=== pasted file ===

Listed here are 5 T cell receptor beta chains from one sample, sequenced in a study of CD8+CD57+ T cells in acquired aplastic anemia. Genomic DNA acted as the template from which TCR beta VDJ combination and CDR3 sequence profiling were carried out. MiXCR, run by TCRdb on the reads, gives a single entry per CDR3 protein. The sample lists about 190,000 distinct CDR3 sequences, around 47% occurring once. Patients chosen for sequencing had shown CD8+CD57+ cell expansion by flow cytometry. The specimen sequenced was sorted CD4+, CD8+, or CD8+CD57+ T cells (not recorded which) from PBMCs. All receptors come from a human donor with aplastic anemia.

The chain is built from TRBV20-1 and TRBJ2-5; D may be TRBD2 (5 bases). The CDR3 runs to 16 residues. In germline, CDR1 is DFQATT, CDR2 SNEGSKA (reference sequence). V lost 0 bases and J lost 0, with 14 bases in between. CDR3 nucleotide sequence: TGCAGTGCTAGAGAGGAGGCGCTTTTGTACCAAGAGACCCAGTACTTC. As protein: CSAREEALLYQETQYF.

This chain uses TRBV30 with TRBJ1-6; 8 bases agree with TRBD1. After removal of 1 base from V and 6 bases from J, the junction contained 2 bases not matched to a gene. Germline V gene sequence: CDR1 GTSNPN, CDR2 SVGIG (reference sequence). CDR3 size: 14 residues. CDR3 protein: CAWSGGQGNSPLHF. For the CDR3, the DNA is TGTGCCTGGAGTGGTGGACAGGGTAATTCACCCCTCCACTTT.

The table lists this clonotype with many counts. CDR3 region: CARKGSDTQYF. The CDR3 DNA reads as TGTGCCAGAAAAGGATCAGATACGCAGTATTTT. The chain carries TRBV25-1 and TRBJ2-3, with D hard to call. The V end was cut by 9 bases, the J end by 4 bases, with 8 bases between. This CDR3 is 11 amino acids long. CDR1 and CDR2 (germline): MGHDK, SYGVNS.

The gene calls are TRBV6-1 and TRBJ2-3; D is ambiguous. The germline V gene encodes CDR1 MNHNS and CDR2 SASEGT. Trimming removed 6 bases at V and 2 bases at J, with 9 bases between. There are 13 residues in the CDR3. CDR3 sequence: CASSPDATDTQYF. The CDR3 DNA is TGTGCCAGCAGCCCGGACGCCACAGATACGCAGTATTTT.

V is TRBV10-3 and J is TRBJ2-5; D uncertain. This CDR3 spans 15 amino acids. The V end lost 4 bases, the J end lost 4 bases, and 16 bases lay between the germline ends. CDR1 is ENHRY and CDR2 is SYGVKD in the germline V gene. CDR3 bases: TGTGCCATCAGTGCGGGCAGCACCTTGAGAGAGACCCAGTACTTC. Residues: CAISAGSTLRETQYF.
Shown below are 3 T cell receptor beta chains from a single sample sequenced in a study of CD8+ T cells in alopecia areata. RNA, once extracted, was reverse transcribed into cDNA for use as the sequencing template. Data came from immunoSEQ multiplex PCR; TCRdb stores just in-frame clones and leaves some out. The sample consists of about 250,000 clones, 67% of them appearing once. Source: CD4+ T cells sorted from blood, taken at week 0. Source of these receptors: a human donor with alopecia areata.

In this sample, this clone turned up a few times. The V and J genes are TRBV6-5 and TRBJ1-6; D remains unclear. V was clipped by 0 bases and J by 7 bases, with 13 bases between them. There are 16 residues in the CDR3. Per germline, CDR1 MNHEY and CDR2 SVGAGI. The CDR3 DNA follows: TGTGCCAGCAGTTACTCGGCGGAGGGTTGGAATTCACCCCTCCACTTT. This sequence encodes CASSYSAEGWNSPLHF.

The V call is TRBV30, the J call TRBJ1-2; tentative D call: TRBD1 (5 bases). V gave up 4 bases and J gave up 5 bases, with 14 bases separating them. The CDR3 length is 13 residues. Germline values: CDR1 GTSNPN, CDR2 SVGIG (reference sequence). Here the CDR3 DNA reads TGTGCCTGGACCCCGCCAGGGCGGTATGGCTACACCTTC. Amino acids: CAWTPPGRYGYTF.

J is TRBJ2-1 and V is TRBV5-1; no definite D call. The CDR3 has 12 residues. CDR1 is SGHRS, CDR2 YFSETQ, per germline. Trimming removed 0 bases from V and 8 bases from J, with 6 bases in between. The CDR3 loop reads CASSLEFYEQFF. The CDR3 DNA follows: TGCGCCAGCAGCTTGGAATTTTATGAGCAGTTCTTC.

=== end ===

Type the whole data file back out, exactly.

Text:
Listed here are 5 T cell receptor beta chains from one sample, sequenced in a study of CD8+CD57+ T cells in acquired aplastic anemia. Genomic DNA acted as the template from which TCR beta VDJ combination and CDR3 sequence profiling were carried out. MiXCR, run by TCRdb on the reads, gives a single entry per CDR3 protein. The sample lists about 190,000 distinct CDR3 sequences, around 47% occurring once. Patients chosen for sequencing had shown CD8+CD57+ cell expansion by flow cytometry. The specimen sequenced was sorted CD4+, CD8+, or CD8+CD57+ T cells (not recorded which) from PBMCs. All receptors come from a human donor with aplastic anemia.

The chain is built from TRBV20-1 and TRBJ2-5; D may be TRBD2 (5 bases). The CDR3 runs to 16 residues. In germline, CDR1 is DFQATT, CDR2 SNEGSKA (reference sequence). V lost 0 bases and J lost 0, with 14 bases in between. CDR3 nucleotide sequence: TGCAGTGCTAGAGAGGAGGCGCTTTTGTACCAAGAGACCCAGTACTTC. As protein: CSAREEALLYQETQYF.

This chain uses TRBV30 with TRBJ1-6; 8 bases agree with TRBD1. After removal of 1 base from V and 6 bases from J, the junction contained 2 bases not matched to a gene. Germline V gene sequence: CDR1 GTSNPN, CDR2 SVGIG (reference sequence). CDR3 size: 14 residues. CDR3 protein: CAWSGGQGNSPLHF. For the CDR3, the DNA is TGTGCCTGGAGTGGTGGACAGGGTAATTCACCCCTCCACTTT.

The table lists this clonotype with many counts. CDR3 region: CARKGSDTQYF. The CDR3 DNA reads as TGTGCCAGAAAAGGATCAGATACGCAGTATTTT. The chain carries TRBV25-1 and TRBJ2-3, with D hard to call. The V end was cut by 9 bases, the J end by 4 bases, with 8 bases between. This CDR3 is 11 amino acids long. CDR1 and CDR2 (germline): MGHDK, SYGVNS.

The gene calls are TRBV6-1 and TRBJ2-3; D is ambiguous. The germline V gene encodes CDR1 MNHNS and CDR2 SASEGT. Trimming removed 6 bases at V and 2 bases at J, with 9 bases between. There are 13 residues in the CDR3. CDR3 sequence: CASSPDATDTQYF. The CDR3 DNA is TGTGCCAGCAGCCCGGACGCCACAGATACGCAGTATTTT.

V is TRBV10-3 and J is TRBJ2-5; D uncertain. This CDR3 spans 15 amino acids. The V end lost 4 bases, the J end lost 4 bases, and 16 bases lay between the germline ends. CDR1 is ENHRY and CDR2 is SYGVKD in the germline V gene. CDR3 bases: TGTGCCATCAGTGCGGGCAGCACCTTGAGAGAGACCCAGTACTTC. Residues: CAISAGSTLRETQYF.
Shown below are 3 T cell receptor beta chains from a single sample sequenced in a study of CD8+ T cells in alopecia areata. RNA, once extracted, was reverse transcribed into cDNA for use as the sequencing template. Data came from immunoSEQ multiplex PCR; TCRdb stores just in-frame clones and leaves some out. The sample consists of about 250,000 clones, 67% of them appearing once. Source: CD4+ T cells sorted from blood, taken at week 0. Source of these receptors: a human donor with alopecia areata.

In this sample, this clone turned up a few times. The V and J genes are TRBV6-5 and TRBJ1-6; D remains unclear. V was clipped by 0 bases and J by 7 bases, with 13 bases between them. There are 16 residues in the CDR3. Per germline, CDR1 MNHEY and CDR2 SVGAGI. The CDR3 DNA follows: TGTGCCAGCAGTTACTCGGCGGAGGGTTGGAATTCACCCCTCCACTTT. This sequence encodes CASSYSAEGWNSPLHF.

The V call is TRBV30, the J call TRBJ1-2; tentative D call: TRBD1 (5 bases). V gave up 4 bases and J gave up 5 bases, with 14 bases separating them. The CDR3 length is 13 residues. Germline values: CDR1 GTSNPN, CDR2 SVGIG (reference sequence). Here the CDR3 DNA reads TGTGCCTGGACCCCGCCAGGGCGGTATGGCTACACCTTC. Amino acids: CAWTPPGRYGYTF.

J is TRBJ2-1 and V is TRBV5-1; no definite D call. The CDR3 has 12 residues. CDR1 is SGHRS, CDR2 YFSETQ, per germline. Trimming removed 0 bases from V and 8 bases from J, with 6 bases in between. The CDR3 loop reads CASSLEFYEQFF. The CDR3 DNA follows: TGCGCCAGCAGCTTGGAATTTTATGAGCAGTTCTTC.